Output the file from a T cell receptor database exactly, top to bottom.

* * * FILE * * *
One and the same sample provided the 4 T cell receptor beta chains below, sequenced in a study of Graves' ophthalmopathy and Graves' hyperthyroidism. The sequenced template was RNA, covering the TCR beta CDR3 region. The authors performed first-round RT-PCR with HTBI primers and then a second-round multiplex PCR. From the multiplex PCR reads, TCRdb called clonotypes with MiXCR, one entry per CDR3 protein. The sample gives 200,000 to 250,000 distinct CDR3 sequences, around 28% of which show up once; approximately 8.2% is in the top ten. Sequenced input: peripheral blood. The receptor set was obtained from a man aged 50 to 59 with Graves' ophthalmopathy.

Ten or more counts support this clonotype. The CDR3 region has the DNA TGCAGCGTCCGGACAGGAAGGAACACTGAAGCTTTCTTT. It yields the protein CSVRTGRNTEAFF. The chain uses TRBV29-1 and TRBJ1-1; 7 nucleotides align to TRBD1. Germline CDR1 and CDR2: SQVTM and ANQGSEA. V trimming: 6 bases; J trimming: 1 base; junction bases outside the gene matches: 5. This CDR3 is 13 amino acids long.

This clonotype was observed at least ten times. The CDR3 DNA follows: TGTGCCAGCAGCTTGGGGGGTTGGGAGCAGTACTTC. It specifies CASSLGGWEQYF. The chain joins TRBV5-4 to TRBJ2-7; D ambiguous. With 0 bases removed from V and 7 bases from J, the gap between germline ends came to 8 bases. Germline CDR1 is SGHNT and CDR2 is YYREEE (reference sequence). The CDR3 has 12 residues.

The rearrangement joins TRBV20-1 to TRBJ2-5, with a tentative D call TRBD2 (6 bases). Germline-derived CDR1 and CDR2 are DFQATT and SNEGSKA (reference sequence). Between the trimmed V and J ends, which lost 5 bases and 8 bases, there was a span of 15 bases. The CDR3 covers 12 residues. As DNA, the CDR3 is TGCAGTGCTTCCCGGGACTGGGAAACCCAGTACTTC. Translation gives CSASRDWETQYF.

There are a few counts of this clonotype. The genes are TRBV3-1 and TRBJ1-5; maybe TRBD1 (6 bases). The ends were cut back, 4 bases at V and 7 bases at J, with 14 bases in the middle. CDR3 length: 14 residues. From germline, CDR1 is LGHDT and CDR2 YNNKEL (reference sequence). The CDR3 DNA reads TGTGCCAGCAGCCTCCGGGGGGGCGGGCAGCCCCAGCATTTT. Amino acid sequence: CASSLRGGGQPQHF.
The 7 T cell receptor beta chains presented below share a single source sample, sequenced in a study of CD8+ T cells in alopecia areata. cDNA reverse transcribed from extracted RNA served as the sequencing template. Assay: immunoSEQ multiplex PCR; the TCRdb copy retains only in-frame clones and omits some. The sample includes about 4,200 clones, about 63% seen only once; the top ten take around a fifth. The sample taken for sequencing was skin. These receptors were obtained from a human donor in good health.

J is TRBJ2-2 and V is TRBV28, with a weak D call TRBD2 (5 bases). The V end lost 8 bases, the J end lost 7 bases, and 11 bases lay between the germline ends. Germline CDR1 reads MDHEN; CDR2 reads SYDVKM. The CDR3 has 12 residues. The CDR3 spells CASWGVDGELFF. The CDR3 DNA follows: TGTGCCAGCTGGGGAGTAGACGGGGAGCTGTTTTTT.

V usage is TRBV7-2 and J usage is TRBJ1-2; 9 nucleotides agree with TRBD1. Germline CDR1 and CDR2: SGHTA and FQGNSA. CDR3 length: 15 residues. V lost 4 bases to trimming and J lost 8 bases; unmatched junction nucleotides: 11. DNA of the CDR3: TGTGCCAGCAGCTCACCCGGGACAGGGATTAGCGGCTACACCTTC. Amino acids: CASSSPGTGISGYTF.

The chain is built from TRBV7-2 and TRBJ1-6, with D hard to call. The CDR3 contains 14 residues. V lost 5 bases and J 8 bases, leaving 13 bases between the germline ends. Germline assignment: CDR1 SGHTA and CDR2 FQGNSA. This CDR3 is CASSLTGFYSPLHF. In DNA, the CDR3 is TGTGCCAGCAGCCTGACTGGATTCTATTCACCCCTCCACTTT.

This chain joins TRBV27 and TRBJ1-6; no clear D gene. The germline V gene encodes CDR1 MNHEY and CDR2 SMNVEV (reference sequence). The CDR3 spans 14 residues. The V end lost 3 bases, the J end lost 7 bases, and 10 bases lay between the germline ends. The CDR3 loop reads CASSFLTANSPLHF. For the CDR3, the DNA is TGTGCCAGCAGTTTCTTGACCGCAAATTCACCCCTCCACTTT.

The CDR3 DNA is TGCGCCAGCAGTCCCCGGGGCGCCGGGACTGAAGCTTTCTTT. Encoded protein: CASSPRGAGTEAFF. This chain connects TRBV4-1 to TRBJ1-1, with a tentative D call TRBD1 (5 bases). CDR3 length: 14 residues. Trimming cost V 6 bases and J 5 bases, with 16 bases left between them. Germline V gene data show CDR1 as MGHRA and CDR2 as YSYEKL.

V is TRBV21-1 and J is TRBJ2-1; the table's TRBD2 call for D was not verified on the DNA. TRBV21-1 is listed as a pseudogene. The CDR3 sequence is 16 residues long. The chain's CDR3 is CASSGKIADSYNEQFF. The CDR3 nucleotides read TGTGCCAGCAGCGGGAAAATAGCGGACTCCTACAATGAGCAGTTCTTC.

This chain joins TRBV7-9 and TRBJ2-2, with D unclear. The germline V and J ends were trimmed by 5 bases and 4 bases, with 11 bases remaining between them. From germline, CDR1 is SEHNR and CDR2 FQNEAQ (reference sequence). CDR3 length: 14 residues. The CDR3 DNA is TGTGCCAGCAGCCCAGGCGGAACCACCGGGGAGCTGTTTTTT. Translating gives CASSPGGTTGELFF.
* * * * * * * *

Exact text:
One and the same sample provided the 4 T cell receptor beta chains below, sequenced in a study of Graves' ophthalmopathy and Graves' hyperthyroidism. The sequenced template was RNA, covering the TCR beta CDR3 region. The authors performed first-round RT-PCR with HTBI primers and then a second-round multiplex PCR. From the multiplex PCR reads, TCRdb called clonotypes with MiXCR, one entry per CDR3 protein. The sample gives 200,000 to 250,000 distinct CDR3 sequences, around 28% of which show up once; approximately 8.2% is in the top ten. Sequenced input: peripheral blood. The receptor set was obtained from a man aged 50 to 59 with Graves' ophthalmopathy.

Ten or more counts support this clonotype. The CDR3 region has the DNA TGCAGCGTCCGGACAGGAAGGAACACTGAAGCTTTCTTT. It yields the protein CSVRTGRNTEAFF. The chain uses TRBV29-1 and TRBJ1-1; 7 nucleotides align to TRBD1. Germline CDR1 and CDR2: SQVTM and ANQGSEA. V trimming: 6 bases; J trimming: 1 base; junction bases outside the gene matches: 5. This CDR3 is 13 amino acids long.

This clonotype was observed at least ten times. The CDR3 DNA follows: TGTGCCAGCAGCTTGGGGGGTTGGGAGCAGTACTTC. It specifies CASSLGGWEQYF. The chain joins TRBV5-4 to TRBJ2-7; D ambiguous. With 0 bases removed from V and 7 bases from J, the gap between germline ends came to 8 bases. Germline CDR1 is SGHNT and CDR2 is YYREEE (reference sequence). The CDR3 has 12 residues.

The rearrangement joins TRBV20-1 to TRBJ2-5, with a tentative D call TRBD2 (6 bases). Germline-derived CDR1 and CDR2 are DFQATT and SNEGSKA (reference sequence). Between the trimmed V and J ends, which lost 5 bases and 8 bases, there was a span of 15 bases. The CDR3 covers 12 residues. As DNA, the CDR3 is TGCAGTGCTTCCCGGGACTGGGAAACCCAGTACTTC. Translation gives CSASRDWETQYF.

There are a few counts of this clonotype. The genes are TRBV3-1 and TRBJ1-5; maybe TRBD1 (6 bases). The ends were cut back, 4 bases at V and 7 bases at J, with 14 bases in the middle. CDR3 length: 14 residues. From germline, CDR1 is LGHDT and CDR2 YNNKEL (reference sequence). The CDR3 DNA reads TGTGCCAGCAGCCTCCGGGGGGGCGGGCAGCCCCAGCATTTT. Amino acid sequence: CASSLRGGGQPQHF.
The 7 T cell receptor beta chains presented below share a single source sample, sequenced in a study of CD8+ T cells in alopecia areata. cDNA reverse transcribed from extracted RNA served as the sequencing template. Assay: immunoSEQ multiplex PCR; the TCRdb copy retains only in-frame clones and omits some. The sample includes about 4,200 clones, about 63% seen only once; the top ten take around a fifth. The sample taken for sequencing was skin. These receptors were obtained from a human donor in good health.

J is TRBJ2-2 and V is TRBV28, with a weak D call TRBD2 (5 bases). The V end lost 8 bases, the J end lost 7 bases, and 11 bases lay between the germline ends. Germline CDR1 reads MDHEN; CDR2 reads SYDVKM. The CDR3 has 12 residues. The CDR3 spells CASWGVDGELFF. The CDR3 DNA follows: TGTGCCAGCTGGGGAGTAGACGGGGAGCTGTTTTTT.

V usage is TRBV7-2 and J usage is TRBJ1-2; 9 nucleotides agree with TRBD1. Germline CDR1 and CDR2: SGHTA and FQGNSA. CDR3 length: 15 residues. V lost 4 bases to trimming and J lost 8 bases; unmatched junction nucleotides: 11. DNA of the CDR3: TGTGCCAGCAGCTCACCCGGGACAGGGATTAGCGGCTACACCTTC. Amino acids: CASSSPGTGISGYTF.

The chain is built from TRBV7-2 and TRBJ1-6, with D hard to call. The CDR3 contains 14 residues. V lost 5 bases and J 8 bases, leaving 13 bases between the germline ends. Germline assignment: CDR1 SGHTA and CDR2 FQGNSA. This CDR3 is CASSLTGFYSPLHF. In DNA, the CDR3 is TGTGCCAGCAGCCTGACTGGATTCTATTCACCCCTCCACTTT.

This chain joins TRBV27 and TRBJ1-6; no clear D gene. The germline V gene encodes CDR1 MNHEY and CDR2 SMNVEV (reference sequence). The CDR3 spans 14 residues. The V end lost 3 bases, the J end lost 7 bases, and 10 bases lay between the germline ends. The CDR3 loop reads CASSFLTANSPLHF. For the CDR3, the DNA is TGTGCCAGCAGTTTCTTGACCGCAAATTCACCCCTCCACTTT.

The CDR3 DNA is TGCGCCAGCAGTCCCCGGGGCGCCGGGACTGAAGCTTTCTTT. Encoded protein: CASSPRGAGTEAFF. This chain connects TRBV4-1 to TRBJ1-1, with a tentative D call TRBD1 (5 bases). CDR3 length: 14 residues. Trimming cost V 6 bases and J 5 bases, with 16 bases left between them. Germline V gene data show CDR1 as MGHRA and CDR2 as YSYEKL.

V is TRBV21-1 and J is TRBJ2-1; the table's TRBD2 call for D was not verified on the DNA. TRBV21-1 is listed as a pseudogene. The CDR3 sequence is 16 residues long. The chain's CDR3 is CASSGKIADSYNEQFF. The CDR3 nucleotides read TGTGCCAGCAGCGGGAAAATAGCGGACTCCTACAATGAGCAGTTCTTC.

This chain joins TRBV7-9 and TRBJ2-2, with D unclear. The germline V and J ends were trimmed by 5 bases and 4 bases, with 11 bases remaining between them. From germline, CDR1 is SEHNR and CDR2 FQNEAQ (reference sequence). CDR3 length: 14 residues. The CDR3 DNA is TGTGCCAGCAGCCCAGGCGGAACCACCGGGGAGCTGTTTTTT. Translating gives CASSPGGTTGELFF.